Why have pontoon boats become so darn popular in recent years? The answer is simple: few activities are as peaceful and calming as kicking back in a relaxing environment while afloat, and few boats are as adept at creating that relaxing environment as pontoons. Then consider that modern “tri-toon” models with triple pontoons offer better performance and seaworthiness than the pontoons of yesteryear. They’re great for visiting swimming beaches or pulling the kids around on tow-toys, and they rock and roll a whole lot less than most monohulls, so it’s easy to see why so many people love ‘em. One that caught our eye recently is the Suncatcher Fusion 324.

suncatcher fusion 324
Modern pontoon boats, and especially tri-toons, have evolved by rather epic proportions. (The 324 RCX.) Photos courtesy of Suncatcher Pontoons

The Fusion 324 lineup has that extra center “log,” and comes in three flavors: the RC, RCX, SL, and SS. All are available—critical for a Chesapeake Bay boater—with a saltwater package. They have construction features like foam-filled pontoons with 0.125-inch aluminum nose cones through-bolted to crossmembers, crossmembers on 16-inch centers from bow to stern, performance lifting strakes, anodized aluminum deck rails, and full-length under-deck shielding. And while pontoon construction perks like these may not be as widely appreciated as some fiberglass boat construction methods, you can boil it all down to this: Suncatcher backs their boats up with a five-year bow-to-stern warranty topped by a limited lifetime warranty on external seams; they are NMMA certified, and for two consecutive decades they’ve received NMMA CSI awards, which means they rank 90 percent or higher in customer satisfaction year after year.

suncatcher fusion 324
The 324 SL includes transforming double fore/aft swing-back seats that convert into a mega-lounger/sunpad in the stern.

So, what sets the RC, RCX, SL, and SS apart from one another? It’s a matter of deck layout and furnishings. The RC features four center-facing sofa loungers, two forward and two aft, with helm and passenger’s pedestal chairs amidships. The RCX eliminates the passenger’s side pedestal chair in favor of extending the port-side sofa. The SL has the two couches forward, but in the stern has transforming double fore/aft swing-back seats that convert into a mega-lounger/sunpad. And the SS version has a pair of full-length aft-facing loungers behind the helm and a forward-facing lounger on the passenger’s side, with twin sofas forward.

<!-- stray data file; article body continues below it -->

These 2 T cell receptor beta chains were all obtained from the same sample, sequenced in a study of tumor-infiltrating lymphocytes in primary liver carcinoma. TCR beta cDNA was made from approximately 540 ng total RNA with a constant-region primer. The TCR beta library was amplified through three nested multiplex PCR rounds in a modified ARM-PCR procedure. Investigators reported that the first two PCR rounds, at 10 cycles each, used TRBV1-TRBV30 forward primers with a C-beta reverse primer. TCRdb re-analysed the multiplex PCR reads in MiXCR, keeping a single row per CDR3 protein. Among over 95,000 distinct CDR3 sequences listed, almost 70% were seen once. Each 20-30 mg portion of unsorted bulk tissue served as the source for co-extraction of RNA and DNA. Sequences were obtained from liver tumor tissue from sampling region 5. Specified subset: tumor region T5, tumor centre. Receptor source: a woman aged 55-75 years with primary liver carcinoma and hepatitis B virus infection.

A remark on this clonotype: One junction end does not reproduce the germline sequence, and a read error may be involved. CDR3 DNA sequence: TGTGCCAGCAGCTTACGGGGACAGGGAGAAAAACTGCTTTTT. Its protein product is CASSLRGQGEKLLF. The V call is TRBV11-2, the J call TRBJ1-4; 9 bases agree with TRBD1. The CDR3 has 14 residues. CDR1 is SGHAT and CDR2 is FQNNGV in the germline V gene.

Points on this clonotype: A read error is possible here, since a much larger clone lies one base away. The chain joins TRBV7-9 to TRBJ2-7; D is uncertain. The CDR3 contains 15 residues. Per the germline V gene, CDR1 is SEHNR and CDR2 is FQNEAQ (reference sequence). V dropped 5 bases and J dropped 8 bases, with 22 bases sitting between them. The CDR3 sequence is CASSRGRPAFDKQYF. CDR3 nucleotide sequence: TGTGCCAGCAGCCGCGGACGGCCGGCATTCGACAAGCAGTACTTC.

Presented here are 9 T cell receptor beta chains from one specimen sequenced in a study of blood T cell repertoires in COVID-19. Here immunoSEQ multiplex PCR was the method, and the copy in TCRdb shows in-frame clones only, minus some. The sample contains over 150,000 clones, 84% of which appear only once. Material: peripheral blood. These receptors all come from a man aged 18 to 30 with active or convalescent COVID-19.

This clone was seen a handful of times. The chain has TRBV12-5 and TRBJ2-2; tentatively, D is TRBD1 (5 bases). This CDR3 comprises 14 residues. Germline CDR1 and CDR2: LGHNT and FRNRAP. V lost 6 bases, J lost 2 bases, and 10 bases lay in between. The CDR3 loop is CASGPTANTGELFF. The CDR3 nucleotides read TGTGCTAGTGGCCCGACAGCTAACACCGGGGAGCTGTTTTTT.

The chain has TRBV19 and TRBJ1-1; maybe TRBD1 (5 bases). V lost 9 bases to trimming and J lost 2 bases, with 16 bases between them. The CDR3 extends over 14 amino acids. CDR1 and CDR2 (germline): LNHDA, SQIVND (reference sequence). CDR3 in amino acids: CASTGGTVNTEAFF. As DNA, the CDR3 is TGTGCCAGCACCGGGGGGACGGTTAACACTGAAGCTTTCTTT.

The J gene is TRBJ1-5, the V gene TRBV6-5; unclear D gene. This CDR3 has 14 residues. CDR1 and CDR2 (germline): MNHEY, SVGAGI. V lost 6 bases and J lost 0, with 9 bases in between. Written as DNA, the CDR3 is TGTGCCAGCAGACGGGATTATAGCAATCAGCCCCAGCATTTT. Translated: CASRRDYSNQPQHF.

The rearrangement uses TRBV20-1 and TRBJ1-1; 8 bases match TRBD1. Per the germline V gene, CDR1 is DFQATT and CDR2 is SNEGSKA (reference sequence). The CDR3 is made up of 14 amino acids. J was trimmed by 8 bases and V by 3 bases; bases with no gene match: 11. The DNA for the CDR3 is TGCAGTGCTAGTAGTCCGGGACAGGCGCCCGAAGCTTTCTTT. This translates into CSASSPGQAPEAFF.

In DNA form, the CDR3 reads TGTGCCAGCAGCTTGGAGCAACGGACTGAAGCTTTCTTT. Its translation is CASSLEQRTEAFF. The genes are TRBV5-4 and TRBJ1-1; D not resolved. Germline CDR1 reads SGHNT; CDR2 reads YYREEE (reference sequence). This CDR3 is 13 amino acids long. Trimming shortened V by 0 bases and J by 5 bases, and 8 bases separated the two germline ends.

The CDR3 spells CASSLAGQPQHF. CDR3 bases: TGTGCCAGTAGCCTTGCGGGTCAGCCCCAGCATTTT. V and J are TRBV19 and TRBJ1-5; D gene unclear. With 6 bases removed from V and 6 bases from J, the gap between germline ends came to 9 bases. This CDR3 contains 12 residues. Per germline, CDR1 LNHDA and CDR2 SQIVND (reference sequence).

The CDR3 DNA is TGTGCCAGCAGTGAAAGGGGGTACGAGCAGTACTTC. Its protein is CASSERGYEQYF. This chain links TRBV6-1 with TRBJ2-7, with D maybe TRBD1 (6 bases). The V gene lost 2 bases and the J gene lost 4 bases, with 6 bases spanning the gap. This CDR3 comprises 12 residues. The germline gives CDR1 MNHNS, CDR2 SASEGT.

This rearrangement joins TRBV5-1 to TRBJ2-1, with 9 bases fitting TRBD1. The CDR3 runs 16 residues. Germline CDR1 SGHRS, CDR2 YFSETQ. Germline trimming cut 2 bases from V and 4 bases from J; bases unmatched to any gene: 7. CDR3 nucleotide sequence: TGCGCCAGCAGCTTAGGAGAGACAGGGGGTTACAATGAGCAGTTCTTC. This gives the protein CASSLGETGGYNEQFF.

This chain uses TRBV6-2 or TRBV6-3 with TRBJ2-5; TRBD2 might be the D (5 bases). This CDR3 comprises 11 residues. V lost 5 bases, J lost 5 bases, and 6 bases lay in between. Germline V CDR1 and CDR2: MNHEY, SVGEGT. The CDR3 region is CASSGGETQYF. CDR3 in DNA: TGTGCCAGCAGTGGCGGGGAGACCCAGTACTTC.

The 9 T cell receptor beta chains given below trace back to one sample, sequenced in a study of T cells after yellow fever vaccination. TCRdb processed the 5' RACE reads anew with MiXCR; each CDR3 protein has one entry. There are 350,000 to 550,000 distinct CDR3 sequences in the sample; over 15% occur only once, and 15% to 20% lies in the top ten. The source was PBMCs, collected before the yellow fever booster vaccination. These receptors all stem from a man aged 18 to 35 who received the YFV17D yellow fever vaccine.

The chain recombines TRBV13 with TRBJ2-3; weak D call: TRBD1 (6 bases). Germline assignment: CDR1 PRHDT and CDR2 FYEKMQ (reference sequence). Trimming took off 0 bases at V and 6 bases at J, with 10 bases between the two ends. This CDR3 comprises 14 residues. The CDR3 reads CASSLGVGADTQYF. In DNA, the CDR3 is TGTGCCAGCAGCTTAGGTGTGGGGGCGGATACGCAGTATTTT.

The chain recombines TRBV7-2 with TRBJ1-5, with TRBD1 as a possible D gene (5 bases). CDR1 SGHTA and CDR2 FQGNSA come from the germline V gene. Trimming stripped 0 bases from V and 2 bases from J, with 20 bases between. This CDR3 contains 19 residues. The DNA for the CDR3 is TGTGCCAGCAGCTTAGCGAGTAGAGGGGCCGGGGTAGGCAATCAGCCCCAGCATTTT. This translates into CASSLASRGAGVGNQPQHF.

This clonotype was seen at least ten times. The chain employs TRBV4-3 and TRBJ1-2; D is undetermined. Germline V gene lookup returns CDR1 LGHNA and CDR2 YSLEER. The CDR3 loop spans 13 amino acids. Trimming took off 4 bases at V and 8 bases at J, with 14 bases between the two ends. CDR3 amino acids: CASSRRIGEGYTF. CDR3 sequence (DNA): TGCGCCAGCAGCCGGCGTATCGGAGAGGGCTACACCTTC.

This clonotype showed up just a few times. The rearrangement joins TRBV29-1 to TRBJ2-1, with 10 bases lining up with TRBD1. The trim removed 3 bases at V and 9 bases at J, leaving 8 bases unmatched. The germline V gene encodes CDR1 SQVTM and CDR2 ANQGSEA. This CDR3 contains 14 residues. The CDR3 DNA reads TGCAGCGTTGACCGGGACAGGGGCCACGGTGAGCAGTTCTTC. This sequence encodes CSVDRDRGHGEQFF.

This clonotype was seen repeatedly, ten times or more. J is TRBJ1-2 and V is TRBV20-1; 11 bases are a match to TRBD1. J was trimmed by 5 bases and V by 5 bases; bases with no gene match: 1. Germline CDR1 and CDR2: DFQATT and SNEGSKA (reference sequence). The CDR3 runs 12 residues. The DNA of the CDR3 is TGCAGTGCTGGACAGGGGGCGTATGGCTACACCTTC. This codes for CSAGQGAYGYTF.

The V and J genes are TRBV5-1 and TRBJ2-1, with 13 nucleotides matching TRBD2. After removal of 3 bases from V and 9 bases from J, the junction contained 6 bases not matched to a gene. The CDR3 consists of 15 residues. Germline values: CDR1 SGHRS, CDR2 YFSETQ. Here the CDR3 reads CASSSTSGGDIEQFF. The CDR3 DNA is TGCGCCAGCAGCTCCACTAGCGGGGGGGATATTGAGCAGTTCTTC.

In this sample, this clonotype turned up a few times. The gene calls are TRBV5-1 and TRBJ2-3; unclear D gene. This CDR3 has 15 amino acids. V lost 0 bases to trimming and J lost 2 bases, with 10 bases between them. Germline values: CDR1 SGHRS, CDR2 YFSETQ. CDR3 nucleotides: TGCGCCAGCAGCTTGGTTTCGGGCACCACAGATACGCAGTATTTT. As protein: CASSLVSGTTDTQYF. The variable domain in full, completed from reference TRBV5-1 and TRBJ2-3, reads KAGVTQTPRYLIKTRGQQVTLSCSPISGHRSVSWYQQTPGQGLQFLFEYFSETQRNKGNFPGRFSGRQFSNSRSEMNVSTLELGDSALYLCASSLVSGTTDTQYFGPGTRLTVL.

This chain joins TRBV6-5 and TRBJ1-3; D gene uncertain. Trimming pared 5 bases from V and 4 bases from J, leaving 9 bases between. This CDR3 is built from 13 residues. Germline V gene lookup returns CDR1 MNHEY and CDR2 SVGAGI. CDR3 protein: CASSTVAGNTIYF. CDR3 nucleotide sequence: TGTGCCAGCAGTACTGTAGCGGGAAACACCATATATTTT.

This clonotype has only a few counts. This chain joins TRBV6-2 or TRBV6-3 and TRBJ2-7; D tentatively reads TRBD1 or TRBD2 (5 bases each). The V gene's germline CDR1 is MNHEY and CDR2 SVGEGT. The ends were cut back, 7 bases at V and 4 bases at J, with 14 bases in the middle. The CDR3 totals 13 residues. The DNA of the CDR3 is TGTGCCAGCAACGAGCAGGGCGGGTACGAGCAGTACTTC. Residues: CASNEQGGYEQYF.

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The 324 SS features a pop-up changing room at the stern.

We’ve checked out the SS and RC versions in person and can certainly attest to one thing: you won’t be disappointed by the cushy-factor. The sofas and loungers are sink-into-it comfortable; movable arm rests with cup holders can be shifted where you want them, and the captain’s chair will make you feel like an admiral. Some additional surprise perks we found included a pop-up changing room, an integrated ski locker, and on the SS version, glove boxes with USB ports built into the lounger arm rests. We also noted that the rotomolded furniture bases have vents added, to make sure mildew growth isn’t a problem in the moist environment.

What about that “better” performance we mentioned earlier? Remember, today’s pontoons aren’t the wallowing party barges of yesteryear—rig it up with max power and you’ll see top-end speeds breaking past 40 mph and a cruise in the upper 20s to lower 30s. If speed isn’t your thing, opt for a smaller powerplant and enjoy the reduced fuel consumption.

Modern pontoon boats and especially tri-toons are similar to those of the past in one way only: they’re excellent when it comes time to relax. In just about every other regard, they’ve evolved by rather epic proportions. But don’t take our word for it. Spend a day aboard a Suncatcher Fusion 324 and see what you think—we’re betting you’ll agree. 

By Lenny Rudow

suncatcher fusion 324
Pontoons are great for visiting swimming beaches or pulling the kids around on tow-toys. (The 324 RC.)

Suncatcher Fusion 324 Specifications:

LOA: 23’11”

Beam: 8’6”

Displacement: 2886 lbs. to 3040 lbs. (depending on model)

Fuel Capacity: 46 gal.

Max HP: 225

Price: Varies by specific model

Local Dealer: Anchor Boats in North East, MD - (800) 773-2628